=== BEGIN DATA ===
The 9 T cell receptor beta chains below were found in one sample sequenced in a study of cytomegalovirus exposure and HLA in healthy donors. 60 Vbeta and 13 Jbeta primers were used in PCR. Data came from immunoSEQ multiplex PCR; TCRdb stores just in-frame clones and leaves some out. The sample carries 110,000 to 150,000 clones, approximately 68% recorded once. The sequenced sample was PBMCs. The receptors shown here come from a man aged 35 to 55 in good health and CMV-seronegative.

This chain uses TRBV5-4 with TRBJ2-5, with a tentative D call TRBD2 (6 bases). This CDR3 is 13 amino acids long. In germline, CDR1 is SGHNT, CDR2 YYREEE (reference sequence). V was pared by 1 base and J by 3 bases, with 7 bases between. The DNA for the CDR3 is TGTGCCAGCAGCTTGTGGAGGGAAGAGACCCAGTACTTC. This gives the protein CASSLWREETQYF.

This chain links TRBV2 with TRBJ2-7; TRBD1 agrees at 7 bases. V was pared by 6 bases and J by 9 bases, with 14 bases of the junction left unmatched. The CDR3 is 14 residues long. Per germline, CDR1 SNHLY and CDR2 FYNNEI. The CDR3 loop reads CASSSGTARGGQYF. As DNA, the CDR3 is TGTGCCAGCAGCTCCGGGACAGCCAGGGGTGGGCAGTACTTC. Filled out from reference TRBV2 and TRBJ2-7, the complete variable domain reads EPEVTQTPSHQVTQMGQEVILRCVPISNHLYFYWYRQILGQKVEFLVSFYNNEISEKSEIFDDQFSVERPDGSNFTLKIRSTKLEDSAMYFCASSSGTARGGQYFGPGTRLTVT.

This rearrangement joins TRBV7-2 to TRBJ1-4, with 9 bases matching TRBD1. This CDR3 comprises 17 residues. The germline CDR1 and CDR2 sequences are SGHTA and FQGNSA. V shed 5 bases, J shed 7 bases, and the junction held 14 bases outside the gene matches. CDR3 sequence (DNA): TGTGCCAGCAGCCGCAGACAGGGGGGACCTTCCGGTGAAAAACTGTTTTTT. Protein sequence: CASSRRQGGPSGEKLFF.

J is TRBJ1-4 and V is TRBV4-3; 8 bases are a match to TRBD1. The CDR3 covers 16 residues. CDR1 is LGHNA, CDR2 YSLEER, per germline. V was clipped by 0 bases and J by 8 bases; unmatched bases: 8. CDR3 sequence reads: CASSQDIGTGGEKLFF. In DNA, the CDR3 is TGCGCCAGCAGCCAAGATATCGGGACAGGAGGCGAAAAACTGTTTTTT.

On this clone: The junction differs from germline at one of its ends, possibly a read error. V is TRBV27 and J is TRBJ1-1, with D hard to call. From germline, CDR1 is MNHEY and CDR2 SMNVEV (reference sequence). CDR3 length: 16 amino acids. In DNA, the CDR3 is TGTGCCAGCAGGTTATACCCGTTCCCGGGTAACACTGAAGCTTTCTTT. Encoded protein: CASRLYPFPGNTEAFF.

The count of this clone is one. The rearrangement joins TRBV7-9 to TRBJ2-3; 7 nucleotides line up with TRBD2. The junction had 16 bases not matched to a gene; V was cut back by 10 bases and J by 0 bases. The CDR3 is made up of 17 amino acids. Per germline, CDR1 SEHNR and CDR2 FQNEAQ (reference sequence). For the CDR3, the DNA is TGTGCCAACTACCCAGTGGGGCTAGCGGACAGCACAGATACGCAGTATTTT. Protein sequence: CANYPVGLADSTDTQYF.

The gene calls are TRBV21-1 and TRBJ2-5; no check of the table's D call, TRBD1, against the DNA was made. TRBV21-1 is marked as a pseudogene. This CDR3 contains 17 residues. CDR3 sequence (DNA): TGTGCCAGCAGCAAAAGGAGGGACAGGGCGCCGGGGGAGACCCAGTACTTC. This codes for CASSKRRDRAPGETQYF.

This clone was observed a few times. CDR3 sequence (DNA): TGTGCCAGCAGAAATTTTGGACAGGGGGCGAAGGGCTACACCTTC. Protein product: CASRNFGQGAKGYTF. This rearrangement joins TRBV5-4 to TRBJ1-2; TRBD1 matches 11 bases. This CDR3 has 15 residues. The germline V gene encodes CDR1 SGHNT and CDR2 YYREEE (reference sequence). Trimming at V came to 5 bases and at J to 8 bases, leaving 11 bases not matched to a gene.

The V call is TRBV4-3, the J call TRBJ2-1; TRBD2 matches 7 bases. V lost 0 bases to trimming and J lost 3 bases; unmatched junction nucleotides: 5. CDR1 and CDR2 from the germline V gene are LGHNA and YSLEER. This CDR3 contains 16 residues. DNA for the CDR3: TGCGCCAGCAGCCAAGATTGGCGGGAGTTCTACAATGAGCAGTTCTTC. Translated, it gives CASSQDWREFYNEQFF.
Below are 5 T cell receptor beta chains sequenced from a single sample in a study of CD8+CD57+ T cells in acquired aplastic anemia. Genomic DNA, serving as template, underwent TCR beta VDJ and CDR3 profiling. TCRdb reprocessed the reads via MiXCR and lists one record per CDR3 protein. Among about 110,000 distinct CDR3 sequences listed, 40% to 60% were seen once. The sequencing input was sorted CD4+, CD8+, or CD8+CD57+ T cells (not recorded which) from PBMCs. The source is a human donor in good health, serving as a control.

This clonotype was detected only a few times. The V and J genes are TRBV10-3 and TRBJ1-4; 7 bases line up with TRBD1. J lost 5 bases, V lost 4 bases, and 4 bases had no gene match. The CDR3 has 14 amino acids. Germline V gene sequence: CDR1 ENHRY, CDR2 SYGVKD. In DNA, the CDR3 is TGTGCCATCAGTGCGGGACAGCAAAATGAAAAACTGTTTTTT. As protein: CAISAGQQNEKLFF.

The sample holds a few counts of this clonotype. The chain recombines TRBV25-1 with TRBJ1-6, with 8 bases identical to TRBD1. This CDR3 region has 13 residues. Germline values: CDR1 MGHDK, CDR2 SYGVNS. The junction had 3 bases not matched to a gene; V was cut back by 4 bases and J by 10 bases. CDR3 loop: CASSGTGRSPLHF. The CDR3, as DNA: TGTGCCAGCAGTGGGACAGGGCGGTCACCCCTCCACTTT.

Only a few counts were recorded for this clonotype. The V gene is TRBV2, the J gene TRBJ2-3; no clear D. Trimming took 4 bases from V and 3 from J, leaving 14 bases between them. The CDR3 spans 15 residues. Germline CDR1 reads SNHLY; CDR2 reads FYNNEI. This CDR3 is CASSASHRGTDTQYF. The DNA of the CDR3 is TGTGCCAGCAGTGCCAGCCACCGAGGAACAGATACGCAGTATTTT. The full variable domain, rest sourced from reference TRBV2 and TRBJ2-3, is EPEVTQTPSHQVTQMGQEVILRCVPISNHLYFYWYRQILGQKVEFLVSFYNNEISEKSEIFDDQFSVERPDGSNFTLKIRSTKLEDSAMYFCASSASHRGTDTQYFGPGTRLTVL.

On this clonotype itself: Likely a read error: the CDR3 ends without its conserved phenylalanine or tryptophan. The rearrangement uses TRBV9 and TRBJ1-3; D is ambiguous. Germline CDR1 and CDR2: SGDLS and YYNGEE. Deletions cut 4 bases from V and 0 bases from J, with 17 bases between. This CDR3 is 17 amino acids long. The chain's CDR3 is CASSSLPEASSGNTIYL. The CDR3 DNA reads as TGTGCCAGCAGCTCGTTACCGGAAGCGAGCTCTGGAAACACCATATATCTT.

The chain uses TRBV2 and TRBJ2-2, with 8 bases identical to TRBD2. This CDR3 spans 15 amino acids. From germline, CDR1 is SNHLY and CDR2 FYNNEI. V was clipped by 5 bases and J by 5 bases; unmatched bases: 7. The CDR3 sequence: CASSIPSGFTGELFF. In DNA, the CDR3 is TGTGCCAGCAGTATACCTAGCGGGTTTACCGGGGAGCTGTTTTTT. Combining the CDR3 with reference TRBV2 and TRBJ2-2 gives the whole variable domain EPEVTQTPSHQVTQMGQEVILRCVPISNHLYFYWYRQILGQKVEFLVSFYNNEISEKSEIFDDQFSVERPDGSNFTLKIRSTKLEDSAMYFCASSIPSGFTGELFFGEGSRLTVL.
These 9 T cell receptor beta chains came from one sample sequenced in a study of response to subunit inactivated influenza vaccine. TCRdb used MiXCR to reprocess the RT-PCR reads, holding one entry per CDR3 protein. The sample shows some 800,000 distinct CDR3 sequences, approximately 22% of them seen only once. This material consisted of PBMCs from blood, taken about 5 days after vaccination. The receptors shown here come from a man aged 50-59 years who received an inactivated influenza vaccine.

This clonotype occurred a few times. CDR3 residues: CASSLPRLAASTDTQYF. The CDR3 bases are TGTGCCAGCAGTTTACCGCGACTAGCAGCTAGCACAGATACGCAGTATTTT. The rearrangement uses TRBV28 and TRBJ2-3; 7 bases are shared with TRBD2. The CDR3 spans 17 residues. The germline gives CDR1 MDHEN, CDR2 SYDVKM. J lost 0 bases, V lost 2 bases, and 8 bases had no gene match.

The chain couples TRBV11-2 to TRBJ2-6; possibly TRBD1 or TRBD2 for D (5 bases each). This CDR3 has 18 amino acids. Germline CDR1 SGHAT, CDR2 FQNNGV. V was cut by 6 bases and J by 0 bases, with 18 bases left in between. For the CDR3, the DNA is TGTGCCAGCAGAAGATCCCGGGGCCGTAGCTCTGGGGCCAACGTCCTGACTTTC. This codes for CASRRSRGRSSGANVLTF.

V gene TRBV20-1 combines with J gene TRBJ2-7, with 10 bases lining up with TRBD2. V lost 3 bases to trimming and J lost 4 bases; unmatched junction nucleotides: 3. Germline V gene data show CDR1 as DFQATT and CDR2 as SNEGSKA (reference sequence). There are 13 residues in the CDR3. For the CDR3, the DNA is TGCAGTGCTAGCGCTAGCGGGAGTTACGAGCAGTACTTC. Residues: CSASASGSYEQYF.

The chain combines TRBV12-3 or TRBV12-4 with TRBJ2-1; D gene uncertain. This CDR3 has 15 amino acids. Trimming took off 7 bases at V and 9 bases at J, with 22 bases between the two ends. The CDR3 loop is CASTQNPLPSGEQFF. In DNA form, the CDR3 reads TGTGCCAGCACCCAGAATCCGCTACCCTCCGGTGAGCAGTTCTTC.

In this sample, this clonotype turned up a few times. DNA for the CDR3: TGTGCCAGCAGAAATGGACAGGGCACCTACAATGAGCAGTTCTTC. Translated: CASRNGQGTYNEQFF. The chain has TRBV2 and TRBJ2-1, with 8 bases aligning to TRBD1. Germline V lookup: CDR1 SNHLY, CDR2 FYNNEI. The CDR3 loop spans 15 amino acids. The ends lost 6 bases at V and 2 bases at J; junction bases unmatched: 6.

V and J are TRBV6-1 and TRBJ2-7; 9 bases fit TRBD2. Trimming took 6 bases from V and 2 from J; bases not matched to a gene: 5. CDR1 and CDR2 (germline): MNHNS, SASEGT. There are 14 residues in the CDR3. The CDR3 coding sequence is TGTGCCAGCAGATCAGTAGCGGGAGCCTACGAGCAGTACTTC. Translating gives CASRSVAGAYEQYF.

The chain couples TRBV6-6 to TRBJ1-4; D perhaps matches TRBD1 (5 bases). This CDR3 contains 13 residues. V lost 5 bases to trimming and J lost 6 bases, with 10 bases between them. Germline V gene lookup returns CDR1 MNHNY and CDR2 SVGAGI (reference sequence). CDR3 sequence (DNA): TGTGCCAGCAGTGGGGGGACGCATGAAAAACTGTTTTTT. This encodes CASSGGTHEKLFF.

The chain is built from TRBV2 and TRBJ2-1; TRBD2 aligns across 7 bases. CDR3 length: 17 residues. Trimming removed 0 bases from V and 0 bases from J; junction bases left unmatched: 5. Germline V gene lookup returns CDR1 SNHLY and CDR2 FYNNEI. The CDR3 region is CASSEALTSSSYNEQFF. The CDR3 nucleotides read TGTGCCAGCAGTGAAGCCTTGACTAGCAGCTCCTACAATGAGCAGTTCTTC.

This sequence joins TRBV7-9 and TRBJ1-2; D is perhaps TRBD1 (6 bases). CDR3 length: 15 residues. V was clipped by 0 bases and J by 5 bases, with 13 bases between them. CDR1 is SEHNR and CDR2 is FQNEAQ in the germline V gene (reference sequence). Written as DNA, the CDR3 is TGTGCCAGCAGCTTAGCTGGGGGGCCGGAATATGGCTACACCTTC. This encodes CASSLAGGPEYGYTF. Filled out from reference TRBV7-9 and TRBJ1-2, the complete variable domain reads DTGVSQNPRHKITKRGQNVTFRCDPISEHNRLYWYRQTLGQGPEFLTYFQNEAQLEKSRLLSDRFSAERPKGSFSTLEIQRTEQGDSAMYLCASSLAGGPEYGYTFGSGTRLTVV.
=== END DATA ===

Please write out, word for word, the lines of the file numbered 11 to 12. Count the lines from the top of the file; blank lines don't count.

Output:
Below are 5 T cell receptor beta chains sequenced from a single sample in a study of CD8+CD57+ T cells in acquired aplastic anemia. Genomic DNA, serving as template, underwent TCR beta VDJ and CDR3 profiling. TCRdb reprocessed the reads via MiXCR and lists one record per CDR3 protein. Among about 110,000 distinct CDR3 sequences listed, 40% to 60% were seen once. The sequencing input was sorted CD4+, CD8+, or CD8+CD57+ T cells (not recorded which) from PBMCs. The source is a human donor in good health, serving as a control.

This clonotype was detected only a few times. The V and J genes are TRBV10-3 and TRBJ1-4; 7 bases line up with TRBD1. J lost 5 bases, V lost 4 bases, and 4 bases had no gene match. The CDR3 has 14 amino acids. Germline V gene sequence: CDR1 ENHRY, CDR2 SYGVKD. In DNA, the CDR3 is TGTGCCATCAGTGCGGGACAGCAAAATGAAAAACTGTTTTTT. As protein: CAISAGQQNEKLFF.